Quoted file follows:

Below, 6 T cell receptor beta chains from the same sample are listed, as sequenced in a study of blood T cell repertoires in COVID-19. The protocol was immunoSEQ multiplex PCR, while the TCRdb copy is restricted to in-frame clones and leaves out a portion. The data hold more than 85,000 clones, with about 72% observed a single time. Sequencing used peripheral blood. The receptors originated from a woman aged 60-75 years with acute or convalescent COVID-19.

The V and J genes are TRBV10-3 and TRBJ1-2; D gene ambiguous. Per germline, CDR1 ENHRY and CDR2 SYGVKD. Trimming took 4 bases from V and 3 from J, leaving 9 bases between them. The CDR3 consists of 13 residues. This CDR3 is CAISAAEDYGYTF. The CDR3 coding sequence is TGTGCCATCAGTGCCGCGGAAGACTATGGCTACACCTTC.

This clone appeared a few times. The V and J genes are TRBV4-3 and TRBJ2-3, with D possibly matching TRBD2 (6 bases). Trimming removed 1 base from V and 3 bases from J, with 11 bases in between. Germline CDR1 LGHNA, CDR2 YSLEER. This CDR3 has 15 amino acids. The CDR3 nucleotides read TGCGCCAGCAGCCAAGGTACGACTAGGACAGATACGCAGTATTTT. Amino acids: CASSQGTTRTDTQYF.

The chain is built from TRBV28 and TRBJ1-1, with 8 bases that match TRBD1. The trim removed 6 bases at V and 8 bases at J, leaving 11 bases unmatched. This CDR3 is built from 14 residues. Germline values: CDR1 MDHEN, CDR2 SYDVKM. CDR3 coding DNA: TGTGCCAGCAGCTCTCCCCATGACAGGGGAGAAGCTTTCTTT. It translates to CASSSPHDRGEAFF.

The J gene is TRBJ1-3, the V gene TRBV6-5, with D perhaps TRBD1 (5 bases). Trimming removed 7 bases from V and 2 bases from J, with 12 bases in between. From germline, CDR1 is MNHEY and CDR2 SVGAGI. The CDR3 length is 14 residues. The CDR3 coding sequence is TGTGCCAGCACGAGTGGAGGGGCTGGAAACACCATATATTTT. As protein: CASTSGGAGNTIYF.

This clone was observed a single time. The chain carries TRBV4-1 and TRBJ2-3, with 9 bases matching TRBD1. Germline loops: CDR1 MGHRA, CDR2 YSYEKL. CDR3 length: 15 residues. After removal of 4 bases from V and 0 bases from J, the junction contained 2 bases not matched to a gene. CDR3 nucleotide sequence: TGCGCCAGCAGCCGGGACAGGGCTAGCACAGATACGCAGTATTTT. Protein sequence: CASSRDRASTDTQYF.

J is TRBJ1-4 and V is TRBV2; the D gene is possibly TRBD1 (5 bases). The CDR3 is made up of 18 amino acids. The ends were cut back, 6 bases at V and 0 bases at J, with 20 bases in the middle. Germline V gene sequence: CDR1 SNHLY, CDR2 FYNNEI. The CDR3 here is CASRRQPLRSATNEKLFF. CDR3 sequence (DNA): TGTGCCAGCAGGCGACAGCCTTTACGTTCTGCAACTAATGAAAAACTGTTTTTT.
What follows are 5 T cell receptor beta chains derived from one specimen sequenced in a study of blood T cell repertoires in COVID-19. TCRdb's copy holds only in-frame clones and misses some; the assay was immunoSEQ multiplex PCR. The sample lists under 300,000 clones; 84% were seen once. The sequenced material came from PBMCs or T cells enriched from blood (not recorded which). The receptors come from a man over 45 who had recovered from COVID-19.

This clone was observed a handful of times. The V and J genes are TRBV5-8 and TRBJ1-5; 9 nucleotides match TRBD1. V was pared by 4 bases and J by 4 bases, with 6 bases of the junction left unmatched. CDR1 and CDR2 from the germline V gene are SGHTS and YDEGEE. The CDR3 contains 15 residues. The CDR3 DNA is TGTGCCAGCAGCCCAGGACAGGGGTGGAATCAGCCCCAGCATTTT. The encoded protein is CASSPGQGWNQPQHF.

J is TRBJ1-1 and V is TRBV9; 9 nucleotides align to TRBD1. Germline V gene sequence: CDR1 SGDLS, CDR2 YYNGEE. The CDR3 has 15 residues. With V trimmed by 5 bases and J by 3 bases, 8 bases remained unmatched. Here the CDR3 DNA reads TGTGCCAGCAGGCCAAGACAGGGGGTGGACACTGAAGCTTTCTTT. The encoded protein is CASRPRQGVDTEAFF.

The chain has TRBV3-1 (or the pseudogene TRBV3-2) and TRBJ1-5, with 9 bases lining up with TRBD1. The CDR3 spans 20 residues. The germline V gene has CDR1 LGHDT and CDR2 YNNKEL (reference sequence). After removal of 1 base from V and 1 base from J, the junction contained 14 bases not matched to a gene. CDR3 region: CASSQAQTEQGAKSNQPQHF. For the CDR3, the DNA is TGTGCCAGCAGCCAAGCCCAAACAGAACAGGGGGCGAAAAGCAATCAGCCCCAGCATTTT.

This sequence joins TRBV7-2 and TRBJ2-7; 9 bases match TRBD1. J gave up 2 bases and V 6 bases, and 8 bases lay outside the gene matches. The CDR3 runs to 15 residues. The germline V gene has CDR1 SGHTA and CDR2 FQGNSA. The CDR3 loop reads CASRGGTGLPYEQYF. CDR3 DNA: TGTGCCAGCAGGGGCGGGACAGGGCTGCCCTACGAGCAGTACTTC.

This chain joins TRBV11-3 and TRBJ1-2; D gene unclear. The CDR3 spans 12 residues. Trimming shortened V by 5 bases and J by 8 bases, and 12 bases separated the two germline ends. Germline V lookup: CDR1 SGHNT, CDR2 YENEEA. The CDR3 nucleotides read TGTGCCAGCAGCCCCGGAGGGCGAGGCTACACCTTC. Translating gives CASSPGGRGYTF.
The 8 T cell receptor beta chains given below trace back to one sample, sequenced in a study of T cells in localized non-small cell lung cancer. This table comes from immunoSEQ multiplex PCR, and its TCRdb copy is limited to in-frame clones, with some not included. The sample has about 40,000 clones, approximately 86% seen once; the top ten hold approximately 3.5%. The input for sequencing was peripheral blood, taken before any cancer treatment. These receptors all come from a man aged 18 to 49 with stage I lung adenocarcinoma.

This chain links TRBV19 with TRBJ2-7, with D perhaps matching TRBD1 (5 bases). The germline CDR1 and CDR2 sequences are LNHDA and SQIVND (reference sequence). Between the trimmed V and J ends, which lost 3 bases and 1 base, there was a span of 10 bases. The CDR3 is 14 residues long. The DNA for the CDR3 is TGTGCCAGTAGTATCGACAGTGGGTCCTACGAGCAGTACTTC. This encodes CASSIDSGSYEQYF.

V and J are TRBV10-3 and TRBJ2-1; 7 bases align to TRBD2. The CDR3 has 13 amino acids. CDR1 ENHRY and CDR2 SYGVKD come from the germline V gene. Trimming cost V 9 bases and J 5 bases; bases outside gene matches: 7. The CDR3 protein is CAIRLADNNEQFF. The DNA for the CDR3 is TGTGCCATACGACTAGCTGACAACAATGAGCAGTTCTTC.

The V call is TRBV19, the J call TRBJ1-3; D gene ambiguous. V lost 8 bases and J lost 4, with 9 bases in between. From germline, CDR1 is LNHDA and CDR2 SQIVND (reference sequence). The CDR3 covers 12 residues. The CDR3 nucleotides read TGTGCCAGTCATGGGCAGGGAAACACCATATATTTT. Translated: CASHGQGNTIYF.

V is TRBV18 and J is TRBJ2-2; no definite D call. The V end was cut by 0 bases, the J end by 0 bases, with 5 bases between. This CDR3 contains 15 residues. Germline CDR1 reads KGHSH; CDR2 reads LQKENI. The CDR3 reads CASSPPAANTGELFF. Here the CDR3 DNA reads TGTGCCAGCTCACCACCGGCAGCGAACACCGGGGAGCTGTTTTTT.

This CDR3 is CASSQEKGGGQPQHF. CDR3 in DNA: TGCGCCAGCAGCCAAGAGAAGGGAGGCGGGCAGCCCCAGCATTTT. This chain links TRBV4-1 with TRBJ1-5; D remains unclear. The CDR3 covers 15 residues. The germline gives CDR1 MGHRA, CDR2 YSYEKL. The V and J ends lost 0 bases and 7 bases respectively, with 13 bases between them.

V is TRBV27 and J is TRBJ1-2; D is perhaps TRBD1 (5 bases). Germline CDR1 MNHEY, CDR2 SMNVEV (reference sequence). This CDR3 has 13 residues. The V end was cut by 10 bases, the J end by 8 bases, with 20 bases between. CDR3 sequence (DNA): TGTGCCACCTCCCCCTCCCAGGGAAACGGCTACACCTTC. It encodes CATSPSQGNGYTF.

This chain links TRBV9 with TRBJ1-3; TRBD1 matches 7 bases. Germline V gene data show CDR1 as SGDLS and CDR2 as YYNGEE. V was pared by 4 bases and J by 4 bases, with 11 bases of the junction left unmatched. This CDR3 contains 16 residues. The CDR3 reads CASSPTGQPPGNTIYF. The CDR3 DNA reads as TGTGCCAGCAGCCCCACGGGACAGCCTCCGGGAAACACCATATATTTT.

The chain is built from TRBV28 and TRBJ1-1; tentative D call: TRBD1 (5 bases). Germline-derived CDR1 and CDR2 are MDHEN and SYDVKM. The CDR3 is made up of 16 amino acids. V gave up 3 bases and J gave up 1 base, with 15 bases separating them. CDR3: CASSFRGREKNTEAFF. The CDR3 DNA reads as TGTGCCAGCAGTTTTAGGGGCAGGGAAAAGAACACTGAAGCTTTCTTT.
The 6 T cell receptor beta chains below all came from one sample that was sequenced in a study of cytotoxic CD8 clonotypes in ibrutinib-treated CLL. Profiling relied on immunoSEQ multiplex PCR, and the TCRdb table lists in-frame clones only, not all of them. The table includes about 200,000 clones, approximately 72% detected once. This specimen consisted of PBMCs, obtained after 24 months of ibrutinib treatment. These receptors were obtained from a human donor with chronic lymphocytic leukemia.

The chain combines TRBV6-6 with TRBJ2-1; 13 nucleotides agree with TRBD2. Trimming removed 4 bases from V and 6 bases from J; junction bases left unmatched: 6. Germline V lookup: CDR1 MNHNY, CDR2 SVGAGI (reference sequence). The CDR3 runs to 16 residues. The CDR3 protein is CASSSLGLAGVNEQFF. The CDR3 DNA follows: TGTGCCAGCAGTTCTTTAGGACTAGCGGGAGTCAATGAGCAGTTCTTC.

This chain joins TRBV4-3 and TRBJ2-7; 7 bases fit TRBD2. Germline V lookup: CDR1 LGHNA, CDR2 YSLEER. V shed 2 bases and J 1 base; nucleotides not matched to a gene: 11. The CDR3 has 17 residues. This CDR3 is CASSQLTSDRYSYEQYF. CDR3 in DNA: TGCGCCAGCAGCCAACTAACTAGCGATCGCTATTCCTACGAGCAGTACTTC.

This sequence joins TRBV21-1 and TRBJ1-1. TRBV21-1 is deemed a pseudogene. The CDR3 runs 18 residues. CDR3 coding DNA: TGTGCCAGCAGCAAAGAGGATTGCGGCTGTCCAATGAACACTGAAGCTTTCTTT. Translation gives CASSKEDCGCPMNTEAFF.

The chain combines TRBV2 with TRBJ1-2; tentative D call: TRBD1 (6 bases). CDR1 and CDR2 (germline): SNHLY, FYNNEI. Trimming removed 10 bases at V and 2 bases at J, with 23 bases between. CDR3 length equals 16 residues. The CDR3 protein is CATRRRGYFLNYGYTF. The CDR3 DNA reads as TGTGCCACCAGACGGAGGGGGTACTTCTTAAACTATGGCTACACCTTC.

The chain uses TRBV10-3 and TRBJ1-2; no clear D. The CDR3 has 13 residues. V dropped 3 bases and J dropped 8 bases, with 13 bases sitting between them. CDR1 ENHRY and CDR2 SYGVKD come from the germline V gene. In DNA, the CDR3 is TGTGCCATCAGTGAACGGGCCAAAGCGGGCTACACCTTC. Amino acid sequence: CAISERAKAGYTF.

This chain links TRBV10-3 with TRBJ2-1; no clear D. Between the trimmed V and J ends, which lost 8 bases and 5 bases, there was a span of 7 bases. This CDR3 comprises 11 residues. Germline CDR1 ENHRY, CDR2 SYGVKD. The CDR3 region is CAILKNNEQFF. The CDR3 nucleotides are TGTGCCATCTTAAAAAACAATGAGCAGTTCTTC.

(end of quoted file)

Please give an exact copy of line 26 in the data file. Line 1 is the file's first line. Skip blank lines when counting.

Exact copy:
This sequence joins TRBV21-1 and TRBJ1-1. TRBV21-1 is deemed a pseudogene. The CDR3 runs 18 residues. CDR3 coding DNA: TGTGCCAGCAGCAAAGAGGATTGCGGCTGTCCAATGAACACTGAAGCTTTCTTT. Translation gives CASSKEDCGCPMNTEAFF.